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PVC valve

  1. Aug 8, 2004 #1
    I'd like to put a valve (like the ones on tire tubes) that will connect to a bicycle pump onto a PVC tube (on the side, or at the end). Anyone know how I can do this? What fittings will I need?

    Thanks.
     
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  3. Aug 8, 2004 #2

    Ivan Seeking

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    How strange; I did this once.

    The valve assembly should fit nicely in a clean hole made in the end cap for the PVC pipe. Just get a valve from a tire shop and drill the hole to size. I think I used epoxy to seal the joint.
     
  4. Aug 8, 2004 #3
    Don't bother with the epoxy. As long as the hole is not burred it will be fine. I have never seen a valve stem sealed with anything other than a little bit of soap solution when pulling it through the hole in the rim.
     
  5. Aug 8, 2004 #4

    Ivan Seeking

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    Actually, I think you're right. I am thinking that I got some but never needed it.
     
  6. Aug 8, 2004 #5
    Maybe I'm missing something, but I don't understand what is holding the valve in place? Is the valve threaded or something? Thanks for the help guys.
     
  7. Aug 8, 2004 #6

    Gokul43201

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    I was going to ask the same question. I think you'll need the epoxy, after all. Just drill out a 0.030" over clearance hole and stick it in place.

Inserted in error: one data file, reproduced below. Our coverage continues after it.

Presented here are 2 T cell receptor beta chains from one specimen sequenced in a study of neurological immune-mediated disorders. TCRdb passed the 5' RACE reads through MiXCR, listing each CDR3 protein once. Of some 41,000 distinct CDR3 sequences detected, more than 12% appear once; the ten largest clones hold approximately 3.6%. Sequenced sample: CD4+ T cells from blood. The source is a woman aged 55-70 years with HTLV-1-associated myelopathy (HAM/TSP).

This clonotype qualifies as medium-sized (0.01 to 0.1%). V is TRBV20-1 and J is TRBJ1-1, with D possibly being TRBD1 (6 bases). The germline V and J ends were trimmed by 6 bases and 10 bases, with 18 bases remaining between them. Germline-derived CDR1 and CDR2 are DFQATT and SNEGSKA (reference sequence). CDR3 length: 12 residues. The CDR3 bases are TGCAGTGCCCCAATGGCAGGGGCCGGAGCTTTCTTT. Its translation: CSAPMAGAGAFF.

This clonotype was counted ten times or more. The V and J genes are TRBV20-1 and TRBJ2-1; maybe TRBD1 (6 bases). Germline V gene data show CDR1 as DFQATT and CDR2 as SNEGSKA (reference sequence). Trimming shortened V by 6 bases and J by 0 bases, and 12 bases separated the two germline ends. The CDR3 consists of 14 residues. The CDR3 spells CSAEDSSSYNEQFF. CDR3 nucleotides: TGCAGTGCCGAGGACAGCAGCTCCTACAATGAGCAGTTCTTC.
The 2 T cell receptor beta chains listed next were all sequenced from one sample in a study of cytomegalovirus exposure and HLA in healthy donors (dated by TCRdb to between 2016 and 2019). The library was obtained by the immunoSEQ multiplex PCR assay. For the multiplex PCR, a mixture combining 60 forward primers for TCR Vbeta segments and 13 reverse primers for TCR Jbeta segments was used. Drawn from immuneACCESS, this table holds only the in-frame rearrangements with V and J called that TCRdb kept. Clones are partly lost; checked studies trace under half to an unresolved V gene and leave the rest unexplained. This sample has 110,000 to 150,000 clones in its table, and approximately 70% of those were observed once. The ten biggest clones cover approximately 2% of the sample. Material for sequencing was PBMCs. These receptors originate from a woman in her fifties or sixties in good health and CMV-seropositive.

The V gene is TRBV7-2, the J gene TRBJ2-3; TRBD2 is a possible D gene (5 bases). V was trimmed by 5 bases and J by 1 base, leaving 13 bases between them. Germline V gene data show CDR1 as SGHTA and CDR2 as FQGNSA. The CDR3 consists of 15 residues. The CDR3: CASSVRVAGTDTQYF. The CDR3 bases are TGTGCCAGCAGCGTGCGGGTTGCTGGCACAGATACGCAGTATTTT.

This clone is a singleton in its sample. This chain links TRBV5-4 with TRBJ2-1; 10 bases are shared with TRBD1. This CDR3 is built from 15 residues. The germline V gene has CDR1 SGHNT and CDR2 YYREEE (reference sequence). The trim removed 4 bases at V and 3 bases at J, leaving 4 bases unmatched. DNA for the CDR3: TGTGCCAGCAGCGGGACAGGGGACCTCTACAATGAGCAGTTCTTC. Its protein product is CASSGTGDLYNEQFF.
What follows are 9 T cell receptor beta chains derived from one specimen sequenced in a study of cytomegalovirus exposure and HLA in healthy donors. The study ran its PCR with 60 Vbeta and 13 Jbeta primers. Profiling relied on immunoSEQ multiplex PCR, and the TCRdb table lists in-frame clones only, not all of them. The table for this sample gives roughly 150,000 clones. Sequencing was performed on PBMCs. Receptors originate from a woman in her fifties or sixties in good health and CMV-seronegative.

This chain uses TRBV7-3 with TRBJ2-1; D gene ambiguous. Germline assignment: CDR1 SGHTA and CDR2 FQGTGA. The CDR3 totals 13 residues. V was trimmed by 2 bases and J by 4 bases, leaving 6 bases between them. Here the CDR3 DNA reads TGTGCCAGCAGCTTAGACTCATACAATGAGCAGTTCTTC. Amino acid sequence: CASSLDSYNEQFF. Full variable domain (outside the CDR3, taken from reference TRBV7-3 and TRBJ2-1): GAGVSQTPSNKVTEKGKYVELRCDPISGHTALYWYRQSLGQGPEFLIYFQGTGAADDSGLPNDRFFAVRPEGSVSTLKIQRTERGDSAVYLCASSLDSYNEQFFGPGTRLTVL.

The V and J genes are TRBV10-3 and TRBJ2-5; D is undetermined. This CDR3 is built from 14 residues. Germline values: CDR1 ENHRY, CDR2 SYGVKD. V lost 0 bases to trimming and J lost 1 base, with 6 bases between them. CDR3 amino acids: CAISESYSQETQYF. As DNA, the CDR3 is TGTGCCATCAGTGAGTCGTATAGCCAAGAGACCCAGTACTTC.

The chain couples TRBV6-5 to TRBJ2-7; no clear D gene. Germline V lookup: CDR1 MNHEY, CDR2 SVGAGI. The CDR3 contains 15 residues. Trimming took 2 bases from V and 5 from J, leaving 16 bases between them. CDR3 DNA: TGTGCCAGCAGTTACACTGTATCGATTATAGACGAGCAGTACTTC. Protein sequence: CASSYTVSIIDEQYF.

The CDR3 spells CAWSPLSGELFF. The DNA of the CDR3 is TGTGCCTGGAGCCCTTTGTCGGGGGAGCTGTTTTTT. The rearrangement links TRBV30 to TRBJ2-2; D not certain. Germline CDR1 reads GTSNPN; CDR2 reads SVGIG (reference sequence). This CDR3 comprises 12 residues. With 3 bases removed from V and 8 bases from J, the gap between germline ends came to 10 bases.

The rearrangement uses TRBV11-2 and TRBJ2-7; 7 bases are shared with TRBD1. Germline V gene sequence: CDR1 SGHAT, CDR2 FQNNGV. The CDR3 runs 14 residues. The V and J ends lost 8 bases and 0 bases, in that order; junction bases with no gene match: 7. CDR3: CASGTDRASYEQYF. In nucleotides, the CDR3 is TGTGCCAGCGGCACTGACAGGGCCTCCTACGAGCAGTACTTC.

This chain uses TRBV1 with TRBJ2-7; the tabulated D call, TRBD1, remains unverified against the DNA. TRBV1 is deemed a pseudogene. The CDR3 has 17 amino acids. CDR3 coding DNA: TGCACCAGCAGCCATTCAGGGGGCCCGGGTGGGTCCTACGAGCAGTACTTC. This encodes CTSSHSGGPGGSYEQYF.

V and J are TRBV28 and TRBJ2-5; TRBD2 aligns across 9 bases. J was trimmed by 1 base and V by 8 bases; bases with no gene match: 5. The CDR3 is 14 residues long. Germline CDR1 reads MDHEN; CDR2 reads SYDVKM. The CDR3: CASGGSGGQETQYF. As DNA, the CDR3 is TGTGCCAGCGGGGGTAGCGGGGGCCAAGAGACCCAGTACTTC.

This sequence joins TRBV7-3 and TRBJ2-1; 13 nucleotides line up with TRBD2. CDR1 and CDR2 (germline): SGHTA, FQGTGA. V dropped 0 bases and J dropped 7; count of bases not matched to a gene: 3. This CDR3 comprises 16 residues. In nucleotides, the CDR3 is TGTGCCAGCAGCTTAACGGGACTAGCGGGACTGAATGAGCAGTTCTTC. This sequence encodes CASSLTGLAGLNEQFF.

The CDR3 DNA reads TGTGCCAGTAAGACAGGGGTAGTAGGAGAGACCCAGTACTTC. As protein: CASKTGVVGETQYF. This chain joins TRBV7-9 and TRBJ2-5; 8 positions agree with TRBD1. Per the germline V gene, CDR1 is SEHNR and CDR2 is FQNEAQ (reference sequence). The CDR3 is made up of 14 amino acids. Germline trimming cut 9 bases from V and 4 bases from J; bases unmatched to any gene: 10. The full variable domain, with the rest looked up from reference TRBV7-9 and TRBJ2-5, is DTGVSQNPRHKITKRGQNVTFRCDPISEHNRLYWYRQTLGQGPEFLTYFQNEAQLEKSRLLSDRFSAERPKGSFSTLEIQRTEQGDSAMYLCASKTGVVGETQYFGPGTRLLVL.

I've used (Emerson & Cuming) Stycast 2850 epoxy to seal between PVC and stainless steel. I'm sure there's cheaper glues that will work just as well.
     
    Last edited: Aug 8, 2004
  8. Aug 8, 2004 #7
    Go buy a valve stem and you will undestand. NO GLUE is required. Just a little soapy water to allow the valve stem to slide in easily.

    BTW, a smaller hole is required, not something .030 over.
     
  9. Aug 8, 2004 #8

    Gokul43201

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    Averagesupernova,

    Are you perhaps suggesting the drill hole be just right to make a tight fit ?
     
  10. Aug 8, 2004 #9
    Alright, I'll trust you and go ahead without the epoxy. Thanks for the help!
     
  11. Aug 8, 2004 #10
    I have changed MANY tires. So many in fact that I own a tire machine. The valve stem is conical up to a point. Then it suddenly drops off into a groove. This groove is what holds it in the hole and yes the hole should be slightly smaller than the diameter of the groove. You would think then that it is impossible to remove the stem once it is in place. This is not so. It can be pried out again, but it is a major hassle. When you buy the stem, also buy the tool that is used to thread over the threaded part of the stem to pull it through the hole. The tool is a little tee-handle affair. It threads onto the part of the stem that the cap normally threads onto. Just be sure to use lots of 'lube' when installing. Use a good slippery dish washing soap. Don't use a petroleum based product.
     
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